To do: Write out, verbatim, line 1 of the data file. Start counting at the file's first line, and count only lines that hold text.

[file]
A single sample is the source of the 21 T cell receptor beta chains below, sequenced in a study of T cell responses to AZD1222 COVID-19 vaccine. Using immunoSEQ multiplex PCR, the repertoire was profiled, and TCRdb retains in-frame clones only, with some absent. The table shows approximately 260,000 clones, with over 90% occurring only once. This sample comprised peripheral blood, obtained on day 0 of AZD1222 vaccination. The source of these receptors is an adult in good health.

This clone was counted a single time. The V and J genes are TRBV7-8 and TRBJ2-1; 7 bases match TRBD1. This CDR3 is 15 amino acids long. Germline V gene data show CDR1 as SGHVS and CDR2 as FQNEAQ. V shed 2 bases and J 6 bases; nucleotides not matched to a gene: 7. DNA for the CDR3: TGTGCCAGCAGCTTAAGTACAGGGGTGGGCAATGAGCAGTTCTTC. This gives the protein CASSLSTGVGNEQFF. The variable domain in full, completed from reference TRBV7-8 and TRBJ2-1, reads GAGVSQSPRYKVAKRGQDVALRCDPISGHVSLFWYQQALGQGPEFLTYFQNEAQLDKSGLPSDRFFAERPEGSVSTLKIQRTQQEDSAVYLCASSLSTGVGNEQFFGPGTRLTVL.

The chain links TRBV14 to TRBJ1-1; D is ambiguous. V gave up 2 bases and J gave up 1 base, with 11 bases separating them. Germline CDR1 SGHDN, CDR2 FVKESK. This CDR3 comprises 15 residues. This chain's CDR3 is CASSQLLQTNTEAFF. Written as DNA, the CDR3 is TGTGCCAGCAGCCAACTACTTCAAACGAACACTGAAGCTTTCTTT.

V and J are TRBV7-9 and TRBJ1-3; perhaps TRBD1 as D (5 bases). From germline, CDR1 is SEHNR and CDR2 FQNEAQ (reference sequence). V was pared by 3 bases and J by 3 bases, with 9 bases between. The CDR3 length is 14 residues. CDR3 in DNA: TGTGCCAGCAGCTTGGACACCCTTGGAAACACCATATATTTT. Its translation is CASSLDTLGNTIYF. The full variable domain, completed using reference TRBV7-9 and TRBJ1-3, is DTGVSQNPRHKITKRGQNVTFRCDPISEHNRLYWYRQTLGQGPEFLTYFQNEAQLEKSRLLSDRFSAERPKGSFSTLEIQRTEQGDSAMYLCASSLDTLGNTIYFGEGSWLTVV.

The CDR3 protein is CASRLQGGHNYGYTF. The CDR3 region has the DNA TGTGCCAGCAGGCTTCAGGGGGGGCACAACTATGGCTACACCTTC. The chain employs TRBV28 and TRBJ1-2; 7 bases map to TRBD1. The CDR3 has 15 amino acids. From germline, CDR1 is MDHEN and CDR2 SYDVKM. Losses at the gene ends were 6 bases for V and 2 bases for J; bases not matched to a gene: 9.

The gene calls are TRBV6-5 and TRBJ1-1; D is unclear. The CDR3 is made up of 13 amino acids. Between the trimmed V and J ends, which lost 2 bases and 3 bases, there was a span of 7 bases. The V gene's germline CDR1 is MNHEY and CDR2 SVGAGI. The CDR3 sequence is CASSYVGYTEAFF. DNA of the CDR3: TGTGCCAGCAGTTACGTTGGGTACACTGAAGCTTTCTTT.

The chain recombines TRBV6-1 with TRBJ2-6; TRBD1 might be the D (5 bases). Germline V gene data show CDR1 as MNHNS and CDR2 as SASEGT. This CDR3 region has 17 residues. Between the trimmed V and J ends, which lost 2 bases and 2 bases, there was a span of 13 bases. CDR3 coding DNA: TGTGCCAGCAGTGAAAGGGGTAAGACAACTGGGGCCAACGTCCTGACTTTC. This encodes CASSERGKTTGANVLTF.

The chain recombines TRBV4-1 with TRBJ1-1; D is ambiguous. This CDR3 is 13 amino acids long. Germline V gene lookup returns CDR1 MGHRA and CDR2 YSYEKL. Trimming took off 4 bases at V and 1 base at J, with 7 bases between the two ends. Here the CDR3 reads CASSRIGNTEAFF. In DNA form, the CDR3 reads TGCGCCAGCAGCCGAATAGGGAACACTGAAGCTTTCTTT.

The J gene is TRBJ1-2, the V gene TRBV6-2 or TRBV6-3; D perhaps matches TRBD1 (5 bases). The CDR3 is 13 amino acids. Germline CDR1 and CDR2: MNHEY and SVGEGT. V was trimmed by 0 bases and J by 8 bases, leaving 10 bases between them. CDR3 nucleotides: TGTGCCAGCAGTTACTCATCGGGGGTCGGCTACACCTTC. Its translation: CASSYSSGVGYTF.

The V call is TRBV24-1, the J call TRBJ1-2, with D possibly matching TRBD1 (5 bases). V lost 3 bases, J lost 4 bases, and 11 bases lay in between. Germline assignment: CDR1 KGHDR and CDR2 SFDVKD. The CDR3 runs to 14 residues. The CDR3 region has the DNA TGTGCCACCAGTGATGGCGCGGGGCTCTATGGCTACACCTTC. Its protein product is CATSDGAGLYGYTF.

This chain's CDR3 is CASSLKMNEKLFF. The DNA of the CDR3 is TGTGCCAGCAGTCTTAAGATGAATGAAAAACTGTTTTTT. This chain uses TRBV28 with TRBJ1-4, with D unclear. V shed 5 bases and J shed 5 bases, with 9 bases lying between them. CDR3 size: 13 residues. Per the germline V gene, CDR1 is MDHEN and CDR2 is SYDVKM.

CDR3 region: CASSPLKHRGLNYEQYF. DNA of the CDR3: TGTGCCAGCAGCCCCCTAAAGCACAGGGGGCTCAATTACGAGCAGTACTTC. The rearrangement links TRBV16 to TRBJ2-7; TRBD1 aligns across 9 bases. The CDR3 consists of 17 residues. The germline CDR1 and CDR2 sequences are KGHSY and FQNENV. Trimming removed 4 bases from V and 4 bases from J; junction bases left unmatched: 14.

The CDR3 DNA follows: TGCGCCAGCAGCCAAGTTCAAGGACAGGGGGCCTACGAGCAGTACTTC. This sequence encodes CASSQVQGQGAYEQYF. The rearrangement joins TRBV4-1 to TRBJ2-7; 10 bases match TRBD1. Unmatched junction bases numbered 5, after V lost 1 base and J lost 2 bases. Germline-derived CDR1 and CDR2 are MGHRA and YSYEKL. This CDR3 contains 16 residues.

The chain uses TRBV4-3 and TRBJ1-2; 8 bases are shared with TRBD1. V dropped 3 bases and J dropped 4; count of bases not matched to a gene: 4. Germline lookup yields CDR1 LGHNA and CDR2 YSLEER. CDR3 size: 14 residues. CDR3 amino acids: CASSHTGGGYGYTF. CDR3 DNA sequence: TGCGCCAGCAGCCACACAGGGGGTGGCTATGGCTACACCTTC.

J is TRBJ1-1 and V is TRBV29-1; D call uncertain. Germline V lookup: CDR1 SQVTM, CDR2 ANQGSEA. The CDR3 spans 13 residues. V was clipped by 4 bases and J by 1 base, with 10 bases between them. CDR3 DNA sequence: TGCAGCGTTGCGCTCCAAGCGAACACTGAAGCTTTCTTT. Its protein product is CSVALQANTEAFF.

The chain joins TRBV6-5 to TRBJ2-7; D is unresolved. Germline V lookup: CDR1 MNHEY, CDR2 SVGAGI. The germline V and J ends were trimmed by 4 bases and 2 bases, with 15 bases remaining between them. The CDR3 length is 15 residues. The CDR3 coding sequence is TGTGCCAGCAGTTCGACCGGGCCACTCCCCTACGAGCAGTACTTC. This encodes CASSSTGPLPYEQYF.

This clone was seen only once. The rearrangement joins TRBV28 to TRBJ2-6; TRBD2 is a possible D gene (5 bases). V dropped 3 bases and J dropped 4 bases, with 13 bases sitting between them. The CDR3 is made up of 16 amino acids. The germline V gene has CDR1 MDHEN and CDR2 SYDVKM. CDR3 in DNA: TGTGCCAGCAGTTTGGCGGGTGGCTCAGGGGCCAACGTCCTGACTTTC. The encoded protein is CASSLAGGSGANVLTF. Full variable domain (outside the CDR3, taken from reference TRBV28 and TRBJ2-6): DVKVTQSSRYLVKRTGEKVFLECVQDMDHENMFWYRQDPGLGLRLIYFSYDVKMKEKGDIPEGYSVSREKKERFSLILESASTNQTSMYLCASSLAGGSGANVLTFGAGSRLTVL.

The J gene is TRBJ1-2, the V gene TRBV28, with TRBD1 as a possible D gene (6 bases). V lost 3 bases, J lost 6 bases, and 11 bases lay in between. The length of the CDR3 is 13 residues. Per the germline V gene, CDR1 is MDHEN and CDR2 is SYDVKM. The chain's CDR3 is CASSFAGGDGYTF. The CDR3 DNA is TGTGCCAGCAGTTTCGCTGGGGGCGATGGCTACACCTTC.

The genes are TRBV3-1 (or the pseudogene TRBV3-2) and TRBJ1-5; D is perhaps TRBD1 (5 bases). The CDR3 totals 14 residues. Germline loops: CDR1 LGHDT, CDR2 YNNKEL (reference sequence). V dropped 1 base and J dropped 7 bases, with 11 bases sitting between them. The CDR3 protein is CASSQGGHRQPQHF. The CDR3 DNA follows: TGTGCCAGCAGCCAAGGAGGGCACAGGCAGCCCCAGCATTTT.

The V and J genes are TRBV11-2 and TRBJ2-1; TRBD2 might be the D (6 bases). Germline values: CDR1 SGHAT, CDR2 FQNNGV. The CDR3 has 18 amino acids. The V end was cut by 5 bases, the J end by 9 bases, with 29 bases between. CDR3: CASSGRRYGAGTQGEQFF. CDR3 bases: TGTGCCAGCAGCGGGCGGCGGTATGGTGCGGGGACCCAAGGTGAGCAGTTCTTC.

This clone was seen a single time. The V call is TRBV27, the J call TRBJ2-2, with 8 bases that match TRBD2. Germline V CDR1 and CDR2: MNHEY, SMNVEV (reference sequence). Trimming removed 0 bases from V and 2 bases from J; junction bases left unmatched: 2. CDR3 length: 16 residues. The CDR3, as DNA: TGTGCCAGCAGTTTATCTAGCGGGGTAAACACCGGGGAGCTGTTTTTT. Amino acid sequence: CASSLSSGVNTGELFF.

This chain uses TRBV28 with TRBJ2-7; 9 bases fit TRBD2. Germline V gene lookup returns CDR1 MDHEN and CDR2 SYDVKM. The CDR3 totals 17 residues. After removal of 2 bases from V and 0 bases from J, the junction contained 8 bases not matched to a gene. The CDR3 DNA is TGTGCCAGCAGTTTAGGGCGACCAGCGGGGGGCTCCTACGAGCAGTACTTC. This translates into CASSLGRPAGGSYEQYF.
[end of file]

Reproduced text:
A single sample is the source of the 21 T cell receptor beta chains below, sequenced in a study of T cell responses to AZD1222 COVID-19 vaccine. Using immunoSEQ multiplex PCR, the repertoire was profiled, and TCRdb retains in-frame clones only, with some absent. The table shows approximately 260,000 clones, with over 90% occurring only once. This sample comprised peripheral blood, obtained on day 0 of AZD1222 vaccination. The source of these receptors is an adult in good health.